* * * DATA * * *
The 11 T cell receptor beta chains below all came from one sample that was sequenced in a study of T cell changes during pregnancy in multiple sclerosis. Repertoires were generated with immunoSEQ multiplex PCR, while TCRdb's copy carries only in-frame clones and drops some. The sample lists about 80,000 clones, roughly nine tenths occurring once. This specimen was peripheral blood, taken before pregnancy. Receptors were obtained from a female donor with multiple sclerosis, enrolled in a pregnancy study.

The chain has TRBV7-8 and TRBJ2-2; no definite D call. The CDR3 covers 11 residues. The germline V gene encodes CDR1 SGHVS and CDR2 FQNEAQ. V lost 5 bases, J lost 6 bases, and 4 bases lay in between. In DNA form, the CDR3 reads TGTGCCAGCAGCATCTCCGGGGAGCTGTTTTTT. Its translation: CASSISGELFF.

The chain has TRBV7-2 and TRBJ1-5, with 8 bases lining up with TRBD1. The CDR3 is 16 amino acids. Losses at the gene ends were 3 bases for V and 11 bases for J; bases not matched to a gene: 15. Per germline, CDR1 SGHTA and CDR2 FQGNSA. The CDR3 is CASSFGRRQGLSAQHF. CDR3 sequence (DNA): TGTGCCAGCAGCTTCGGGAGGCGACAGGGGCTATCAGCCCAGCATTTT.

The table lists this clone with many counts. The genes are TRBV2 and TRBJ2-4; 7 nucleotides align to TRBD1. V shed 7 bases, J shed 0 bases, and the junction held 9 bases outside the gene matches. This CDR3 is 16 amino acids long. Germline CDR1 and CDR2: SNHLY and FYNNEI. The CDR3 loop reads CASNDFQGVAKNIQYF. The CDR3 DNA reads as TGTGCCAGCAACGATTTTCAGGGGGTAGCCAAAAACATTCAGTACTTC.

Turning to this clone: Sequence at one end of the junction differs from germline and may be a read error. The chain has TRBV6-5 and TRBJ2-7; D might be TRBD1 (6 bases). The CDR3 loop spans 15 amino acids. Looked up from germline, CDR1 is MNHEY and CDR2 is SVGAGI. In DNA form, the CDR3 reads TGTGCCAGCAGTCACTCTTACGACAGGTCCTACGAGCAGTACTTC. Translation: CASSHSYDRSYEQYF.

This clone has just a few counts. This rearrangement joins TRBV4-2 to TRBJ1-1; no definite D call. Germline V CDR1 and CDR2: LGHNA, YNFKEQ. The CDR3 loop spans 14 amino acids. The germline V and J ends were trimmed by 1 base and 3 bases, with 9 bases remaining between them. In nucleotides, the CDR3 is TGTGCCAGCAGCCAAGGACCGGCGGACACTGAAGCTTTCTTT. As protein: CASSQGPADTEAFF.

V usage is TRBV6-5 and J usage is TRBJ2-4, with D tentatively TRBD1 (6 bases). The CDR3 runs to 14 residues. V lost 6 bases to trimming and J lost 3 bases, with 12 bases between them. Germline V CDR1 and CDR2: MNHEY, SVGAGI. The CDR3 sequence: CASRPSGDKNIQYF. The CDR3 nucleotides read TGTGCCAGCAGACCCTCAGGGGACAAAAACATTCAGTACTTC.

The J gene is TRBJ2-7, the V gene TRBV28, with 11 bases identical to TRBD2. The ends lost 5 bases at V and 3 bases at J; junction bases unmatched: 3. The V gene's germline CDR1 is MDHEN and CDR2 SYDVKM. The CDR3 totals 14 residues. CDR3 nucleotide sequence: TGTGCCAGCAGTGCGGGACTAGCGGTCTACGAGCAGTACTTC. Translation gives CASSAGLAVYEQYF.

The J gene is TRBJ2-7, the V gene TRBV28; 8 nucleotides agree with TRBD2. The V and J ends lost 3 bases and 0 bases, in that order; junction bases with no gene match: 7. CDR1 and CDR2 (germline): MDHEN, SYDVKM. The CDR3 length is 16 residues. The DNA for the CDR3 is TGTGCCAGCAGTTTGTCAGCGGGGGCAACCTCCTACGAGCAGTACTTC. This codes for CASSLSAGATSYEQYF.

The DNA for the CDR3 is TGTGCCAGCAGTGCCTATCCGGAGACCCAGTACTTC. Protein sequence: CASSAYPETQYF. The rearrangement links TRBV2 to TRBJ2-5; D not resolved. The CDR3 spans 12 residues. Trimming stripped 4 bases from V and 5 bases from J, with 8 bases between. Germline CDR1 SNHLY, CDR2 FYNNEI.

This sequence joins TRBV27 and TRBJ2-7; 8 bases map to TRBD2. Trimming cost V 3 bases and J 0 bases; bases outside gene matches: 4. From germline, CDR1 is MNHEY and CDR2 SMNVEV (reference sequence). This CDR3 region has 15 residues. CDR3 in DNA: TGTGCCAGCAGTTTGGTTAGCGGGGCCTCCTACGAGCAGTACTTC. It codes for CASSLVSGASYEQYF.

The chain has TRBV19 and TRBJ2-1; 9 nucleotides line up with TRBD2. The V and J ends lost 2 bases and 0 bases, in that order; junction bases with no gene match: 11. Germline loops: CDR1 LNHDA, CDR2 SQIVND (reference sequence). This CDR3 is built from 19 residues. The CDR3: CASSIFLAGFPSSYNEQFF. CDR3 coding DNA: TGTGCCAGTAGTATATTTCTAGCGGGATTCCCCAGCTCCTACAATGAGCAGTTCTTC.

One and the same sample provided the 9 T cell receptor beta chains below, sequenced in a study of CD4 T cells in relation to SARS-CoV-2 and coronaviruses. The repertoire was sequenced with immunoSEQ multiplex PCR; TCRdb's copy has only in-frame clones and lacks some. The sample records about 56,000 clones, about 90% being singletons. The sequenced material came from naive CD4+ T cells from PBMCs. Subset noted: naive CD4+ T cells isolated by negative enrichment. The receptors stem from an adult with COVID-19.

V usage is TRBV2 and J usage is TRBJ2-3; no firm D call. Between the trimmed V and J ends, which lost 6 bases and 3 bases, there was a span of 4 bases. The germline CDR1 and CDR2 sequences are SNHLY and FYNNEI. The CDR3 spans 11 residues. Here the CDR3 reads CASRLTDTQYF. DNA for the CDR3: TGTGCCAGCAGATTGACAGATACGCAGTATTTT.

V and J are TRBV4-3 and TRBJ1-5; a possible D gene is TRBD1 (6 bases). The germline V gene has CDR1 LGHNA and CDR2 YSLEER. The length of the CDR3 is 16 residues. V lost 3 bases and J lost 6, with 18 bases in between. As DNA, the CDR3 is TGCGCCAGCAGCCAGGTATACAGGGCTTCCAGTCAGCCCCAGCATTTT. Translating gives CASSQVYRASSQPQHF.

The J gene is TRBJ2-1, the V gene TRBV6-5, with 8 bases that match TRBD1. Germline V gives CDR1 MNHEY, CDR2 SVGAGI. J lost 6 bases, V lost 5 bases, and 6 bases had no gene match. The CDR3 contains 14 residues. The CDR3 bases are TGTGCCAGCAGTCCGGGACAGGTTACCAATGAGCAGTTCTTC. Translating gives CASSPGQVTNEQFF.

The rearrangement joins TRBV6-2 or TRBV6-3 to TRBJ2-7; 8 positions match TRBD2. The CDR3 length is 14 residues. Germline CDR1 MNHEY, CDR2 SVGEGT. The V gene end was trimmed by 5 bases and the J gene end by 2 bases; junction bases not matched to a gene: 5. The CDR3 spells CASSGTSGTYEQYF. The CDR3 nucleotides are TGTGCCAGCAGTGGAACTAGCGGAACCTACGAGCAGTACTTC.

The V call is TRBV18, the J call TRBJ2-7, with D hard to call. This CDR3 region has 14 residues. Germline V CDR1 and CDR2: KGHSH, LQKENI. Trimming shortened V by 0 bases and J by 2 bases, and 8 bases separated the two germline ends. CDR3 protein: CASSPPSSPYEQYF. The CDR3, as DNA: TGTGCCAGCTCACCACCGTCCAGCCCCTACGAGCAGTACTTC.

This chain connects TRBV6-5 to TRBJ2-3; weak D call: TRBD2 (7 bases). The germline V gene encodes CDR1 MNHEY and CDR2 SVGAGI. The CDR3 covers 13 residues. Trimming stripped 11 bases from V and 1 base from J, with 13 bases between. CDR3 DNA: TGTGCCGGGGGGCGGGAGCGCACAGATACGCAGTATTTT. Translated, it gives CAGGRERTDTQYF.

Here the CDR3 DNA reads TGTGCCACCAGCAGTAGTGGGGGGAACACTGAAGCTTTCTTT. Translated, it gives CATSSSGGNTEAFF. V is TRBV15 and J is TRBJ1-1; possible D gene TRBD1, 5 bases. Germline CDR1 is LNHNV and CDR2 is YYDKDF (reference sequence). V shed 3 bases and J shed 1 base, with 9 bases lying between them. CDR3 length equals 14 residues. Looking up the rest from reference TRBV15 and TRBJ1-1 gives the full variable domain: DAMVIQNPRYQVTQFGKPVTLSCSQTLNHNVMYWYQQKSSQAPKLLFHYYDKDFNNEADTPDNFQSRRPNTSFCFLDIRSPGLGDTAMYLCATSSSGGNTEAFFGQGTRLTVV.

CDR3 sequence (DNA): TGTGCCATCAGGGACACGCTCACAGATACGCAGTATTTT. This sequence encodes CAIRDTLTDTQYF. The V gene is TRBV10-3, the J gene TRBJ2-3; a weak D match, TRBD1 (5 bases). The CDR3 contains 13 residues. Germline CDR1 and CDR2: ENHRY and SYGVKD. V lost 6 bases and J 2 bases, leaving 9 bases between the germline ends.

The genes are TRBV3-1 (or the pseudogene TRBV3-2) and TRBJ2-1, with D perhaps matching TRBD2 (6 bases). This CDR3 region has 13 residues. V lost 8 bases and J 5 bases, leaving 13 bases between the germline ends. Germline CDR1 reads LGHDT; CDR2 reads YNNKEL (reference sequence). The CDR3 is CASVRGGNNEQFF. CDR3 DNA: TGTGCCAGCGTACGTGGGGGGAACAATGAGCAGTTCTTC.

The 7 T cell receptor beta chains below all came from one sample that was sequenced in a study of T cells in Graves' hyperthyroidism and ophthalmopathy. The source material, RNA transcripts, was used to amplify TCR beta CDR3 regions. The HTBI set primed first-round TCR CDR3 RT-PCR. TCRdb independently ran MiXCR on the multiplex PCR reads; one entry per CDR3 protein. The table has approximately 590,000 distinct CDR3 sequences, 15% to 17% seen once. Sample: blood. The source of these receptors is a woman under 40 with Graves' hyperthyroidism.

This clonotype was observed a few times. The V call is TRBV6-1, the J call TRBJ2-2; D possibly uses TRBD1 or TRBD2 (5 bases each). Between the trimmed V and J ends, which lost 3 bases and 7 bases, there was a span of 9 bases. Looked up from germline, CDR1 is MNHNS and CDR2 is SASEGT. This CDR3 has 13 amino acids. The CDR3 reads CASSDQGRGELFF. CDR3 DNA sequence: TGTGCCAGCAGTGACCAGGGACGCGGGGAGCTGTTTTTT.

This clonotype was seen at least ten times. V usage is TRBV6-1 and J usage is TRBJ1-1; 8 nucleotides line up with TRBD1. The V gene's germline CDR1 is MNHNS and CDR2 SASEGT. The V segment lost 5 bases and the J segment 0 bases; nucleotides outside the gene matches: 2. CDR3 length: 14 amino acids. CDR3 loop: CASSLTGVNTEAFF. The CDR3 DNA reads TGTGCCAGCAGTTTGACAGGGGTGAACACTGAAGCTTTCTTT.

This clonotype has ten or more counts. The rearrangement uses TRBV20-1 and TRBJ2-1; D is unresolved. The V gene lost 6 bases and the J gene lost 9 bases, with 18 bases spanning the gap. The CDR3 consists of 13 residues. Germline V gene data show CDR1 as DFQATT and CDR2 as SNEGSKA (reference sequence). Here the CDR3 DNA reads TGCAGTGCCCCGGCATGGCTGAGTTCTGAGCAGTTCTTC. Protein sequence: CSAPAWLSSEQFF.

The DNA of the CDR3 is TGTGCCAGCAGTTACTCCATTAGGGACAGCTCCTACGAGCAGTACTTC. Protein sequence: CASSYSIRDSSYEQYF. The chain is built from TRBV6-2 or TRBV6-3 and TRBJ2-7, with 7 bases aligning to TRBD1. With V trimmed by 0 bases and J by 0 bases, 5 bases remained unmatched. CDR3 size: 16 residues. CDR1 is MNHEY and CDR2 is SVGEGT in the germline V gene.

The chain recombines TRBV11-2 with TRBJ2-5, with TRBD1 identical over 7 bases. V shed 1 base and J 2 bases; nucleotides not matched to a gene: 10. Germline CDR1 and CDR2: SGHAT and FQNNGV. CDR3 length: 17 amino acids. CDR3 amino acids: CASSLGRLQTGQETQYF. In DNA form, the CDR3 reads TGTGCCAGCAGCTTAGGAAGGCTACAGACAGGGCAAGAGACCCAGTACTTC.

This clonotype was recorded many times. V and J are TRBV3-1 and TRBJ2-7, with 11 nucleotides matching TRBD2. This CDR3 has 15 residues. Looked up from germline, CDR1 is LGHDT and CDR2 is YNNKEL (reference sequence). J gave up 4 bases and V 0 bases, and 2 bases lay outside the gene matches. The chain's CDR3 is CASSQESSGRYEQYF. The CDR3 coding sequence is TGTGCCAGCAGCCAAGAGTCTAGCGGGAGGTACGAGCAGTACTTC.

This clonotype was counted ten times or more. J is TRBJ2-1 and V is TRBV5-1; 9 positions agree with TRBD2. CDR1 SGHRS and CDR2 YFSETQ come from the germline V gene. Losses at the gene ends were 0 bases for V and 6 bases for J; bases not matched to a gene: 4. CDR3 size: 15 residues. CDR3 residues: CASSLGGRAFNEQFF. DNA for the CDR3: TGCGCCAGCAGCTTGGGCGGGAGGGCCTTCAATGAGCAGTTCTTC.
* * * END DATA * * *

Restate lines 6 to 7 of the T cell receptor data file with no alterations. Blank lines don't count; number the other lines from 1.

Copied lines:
This clone has just a few counts. This rearrangement joins TRBV4-2 to TRBJ1-1; no definite D call. Germline V CDR1 and CDR2: LGHNA, YNFKEQ. The CDR3 loop spans 14 amino acids. The germline V and J ends were trimmed by 1 base and 3 bases, with 9 bases remaining between them. In nucleotides, the CDR3 is TGTGCCAGCAGCCAAGGACCGGCGGACACTGAAGCTTTCTTT. As protein: CASSQGPADTEAFF.

V usage is TRBV6-5 and J usage is TRBJ2-4, with D tentatively TRBD1 (6 bases). The CDR3 runs to 14 residues. V lost 6 bases to trimming and J lost 3 bases, with 12 bases between them. Germline V CDR1 and CDR2: MNHEY, SVGAGI. The CDR3 sequence: CASRPSGDKNIQYF. The CDR3 nucleotides read TGTGCCAGCAGACCCTCAGGGGACAAAAACATTCAGTACTTC.